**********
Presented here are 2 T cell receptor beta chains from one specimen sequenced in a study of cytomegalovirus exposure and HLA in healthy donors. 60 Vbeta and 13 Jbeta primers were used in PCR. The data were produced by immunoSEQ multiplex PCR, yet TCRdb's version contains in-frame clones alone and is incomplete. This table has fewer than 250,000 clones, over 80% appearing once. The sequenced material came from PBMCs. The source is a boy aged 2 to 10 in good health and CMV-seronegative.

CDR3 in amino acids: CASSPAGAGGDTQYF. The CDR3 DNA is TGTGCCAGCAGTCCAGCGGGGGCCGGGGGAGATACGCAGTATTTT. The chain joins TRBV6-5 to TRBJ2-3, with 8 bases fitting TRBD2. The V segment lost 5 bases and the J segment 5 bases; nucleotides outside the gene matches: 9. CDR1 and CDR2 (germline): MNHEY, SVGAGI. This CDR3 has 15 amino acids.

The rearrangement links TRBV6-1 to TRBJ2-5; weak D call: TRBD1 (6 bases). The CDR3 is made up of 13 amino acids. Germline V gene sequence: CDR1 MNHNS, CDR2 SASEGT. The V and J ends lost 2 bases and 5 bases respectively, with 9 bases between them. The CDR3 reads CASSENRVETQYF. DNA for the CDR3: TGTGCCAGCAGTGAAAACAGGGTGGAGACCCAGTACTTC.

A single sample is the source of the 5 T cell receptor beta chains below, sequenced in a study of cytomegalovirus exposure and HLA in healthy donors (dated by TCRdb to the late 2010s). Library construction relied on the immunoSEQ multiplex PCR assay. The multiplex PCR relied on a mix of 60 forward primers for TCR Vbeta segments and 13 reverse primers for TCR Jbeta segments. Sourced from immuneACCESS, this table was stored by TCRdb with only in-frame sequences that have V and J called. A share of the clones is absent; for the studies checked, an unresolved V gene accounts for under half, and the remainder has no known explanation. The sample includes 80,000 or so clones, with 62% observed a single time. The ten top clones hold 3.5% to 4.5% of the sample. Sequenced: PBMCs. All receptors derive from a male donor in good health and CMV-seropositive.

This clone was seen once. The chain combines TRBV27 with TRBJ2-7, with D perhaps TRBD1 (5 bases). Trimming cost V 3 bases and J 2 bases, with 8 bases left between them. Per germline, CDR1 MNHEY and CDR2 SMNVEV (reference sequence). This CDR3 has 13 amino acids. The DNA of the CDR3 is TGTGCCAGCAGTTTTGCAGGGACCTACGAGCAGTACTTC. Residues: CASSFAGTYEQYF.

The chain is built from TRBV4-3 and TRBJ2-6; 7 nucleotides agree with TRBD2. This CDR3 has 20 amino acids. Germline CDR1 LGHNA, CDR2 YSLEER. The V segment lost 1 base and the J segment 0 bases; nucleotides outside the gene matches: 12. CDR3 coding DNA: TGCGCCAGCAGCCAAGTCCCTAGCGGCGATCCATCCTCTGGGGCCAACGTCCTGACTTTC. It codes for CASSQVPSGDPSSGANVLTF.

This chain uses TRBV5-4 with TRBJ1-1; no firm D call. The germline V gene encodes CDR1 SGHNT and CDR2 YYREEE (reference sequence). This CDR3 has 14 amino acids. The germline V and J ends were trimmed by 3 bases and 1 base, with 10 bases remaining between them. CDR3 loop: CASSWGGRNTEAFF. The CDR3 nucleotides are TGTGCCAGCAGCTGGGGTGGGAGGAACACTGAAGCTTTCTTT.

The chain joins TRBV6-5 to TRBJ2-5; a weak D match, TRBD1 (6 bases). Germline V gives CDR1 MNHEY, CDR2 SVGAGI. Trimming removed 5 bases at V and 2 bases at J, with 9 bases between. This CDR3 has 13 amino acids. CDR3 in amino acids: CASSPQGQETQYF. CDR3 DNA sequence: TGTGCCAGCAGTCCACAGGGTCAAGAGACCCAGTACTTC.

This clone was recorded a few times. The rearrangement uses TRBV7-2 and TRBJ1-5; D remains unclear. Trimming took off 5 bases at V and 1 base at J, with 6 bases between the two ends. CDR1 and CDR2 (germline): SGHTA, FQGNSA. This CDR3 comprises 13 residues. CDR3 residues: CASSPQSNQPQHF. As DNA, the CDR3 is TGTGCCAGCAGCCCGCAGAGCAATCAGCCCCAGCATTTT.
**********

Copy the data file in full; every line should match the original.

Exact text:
Presented here are 2 T cell receptor beta chains from one specimen sequenced in a study of cytomegalovirus exposure and HLA in healthy donors. 60 Vbeta and 13 Jbeta primers were used in PCR. The data were produced by immunoSEQ multiplex PCR, yet TCRdb's version contains in-frame clones alone and is incomplete. This table has fewer than 250,000 clones, over 80% appearing once. The sequenced material came from PBMCs. The source is a boy aged 2 to 10 in good health and CMV-seronegative.

CDR3 in amino acids: CASSPAGAGGDTQYF. The CDR3 DNA is TGTGCCAGCAGTCCAGCGGGGGCCGGGGGAGATACGCAGTATTTT. The chain joins TRBV6-5 to TRBJ2-3, with 8 bases fitting TRBD2. The V segment lost 5 bases and the J segment 5 bases; nucleotides outside the gene matches: 9. CDR1 and CDR2 (germline): MNHEY, SVGAGI. This CDR3 has 15 amino acids.

The rearrangement links TRBV6-1 to TRBJ2-5; weak D call: TRBD1 (6 bases). The CDR3 is made up of 13 amino acids. Germline V gene sequence: CDR1 MNHNS, CDR2 SASEGT. The V and J ends lost 2 bases and 5 bases respectively, with 9 bases between them. The CDR3 reads CASSENRVETQYF. DNA for the CDR3: TGTGCCAGCAGTGAAAACAGGGTGGAGACCCAGTACTTC.

A single sample is the source of the 5 T cell receptor beta chains below, sequenced in a study of cytomegalovirus exposure and HLA in healthy donors (dated by TCRdb to the late 2010s). Library construction relied on the immunoSEQ multiplex PCR assay. The multiplex PCR relied on a mix of 60 forward primers for TCR Vbeta segments and 13 reverse primers for TCR Jbeta segments. Sourced from immuneACCESS, this table was stored by TCRdb with only in-frame sequences that have V and J called. A share of the clones is absent; for the studies checked, an unresolved V gene accounts for under half, and the remainder has no known explanation. The sample includes 80,000 or so clones, with 62% observed a single time. The ten top clones hold 3.5% to 4.5% of the sample. Sequenced: PBMCs. All receptors derive from a male donor in good health and CMV-seropositive.

This clone was seen once. The chain combines TRBV27 with TRBJ2-7, with D perhaps TRBD1 (5 bases). Trimming cost V 3 bases and J 2 bases, with 8 bases left between them. Per germline, CDR1 MNHEY and CDR2 SMNVEV (reference sequence). This CDR3 has 13 amino acids. The DNA of the CDR3 is TGTGCCAGCAGTTTTGCAGGGACCTACGAGCAGTACTTC. Residues: CASSFAGTYEQYF.

The chain is built from TRBV4-3 and TRBJ2-6; 7 nucleotides agree with TRBD2. This CDR3 has 20 amino acids. Germline CDR1 LGHNA, CDR2 YSLEER. The V segment lost 1 base and the J segment 0 bases; nucleotides outside the gene matches: 12. CDR3 coding DNA: TGCGCCAGCAGCCAAGTCCCTAGCGGCGATCCATCCTCTGGGGCCAACGTCCTGACTTTC. It codes for CASSQVPSGDPSSGANVLTF.

This chain uses TRBV5-4 with TRBJ1-1; no firm D call. The germline V gene encodes CDR1 SGHNT and CDR2 YYREEE (reference sequence). This CDR3 has 14 amino acids. The germline V and J ends were trimmed by 3 bases and 1 base, with 10 bases remaining between them. CDR3 loop: CASSWGGRNTEAFF. The CDR3 nucleotides are TGTGCCAGCAGCTGGGGTGGGAGGAACACTGAAGCTTTCTTT.

The chain joins TRBV6-5 to TRBJ2-5; a weak D match, TRBD1 (6 bases). Germline V gives CDR1 MNHEY, CDR2 SVGAGI. Trimming removed 5 bases at V and 2 bases at J, with 9 bases between. This CDR3 has 13 amino acids. CDR3 in amino acids: CASSPQGQETQYF. CDR3 DNA sequence: TGTGCCAGCAGTCCACAGGGTCAAGAGACCCAGTACTTC.

This clone was recorded a few times. The rearrangement uses TRBV7-2 and TRBJ1-5; D remains unclear. Trimming took off 5 bases at V and 1 base at J, with 6 bases between the two ends. CDR1 and CDR2 (germline): SGHTA, FQGNSA. This CDR3 comprises 13 residues. CDR3 residues: CASSPQSNQPQHF. As DNA, the CDR3 is TGTGCCAGCAGCCCGCAGAGCAATCAGCCCCAGCATTTT.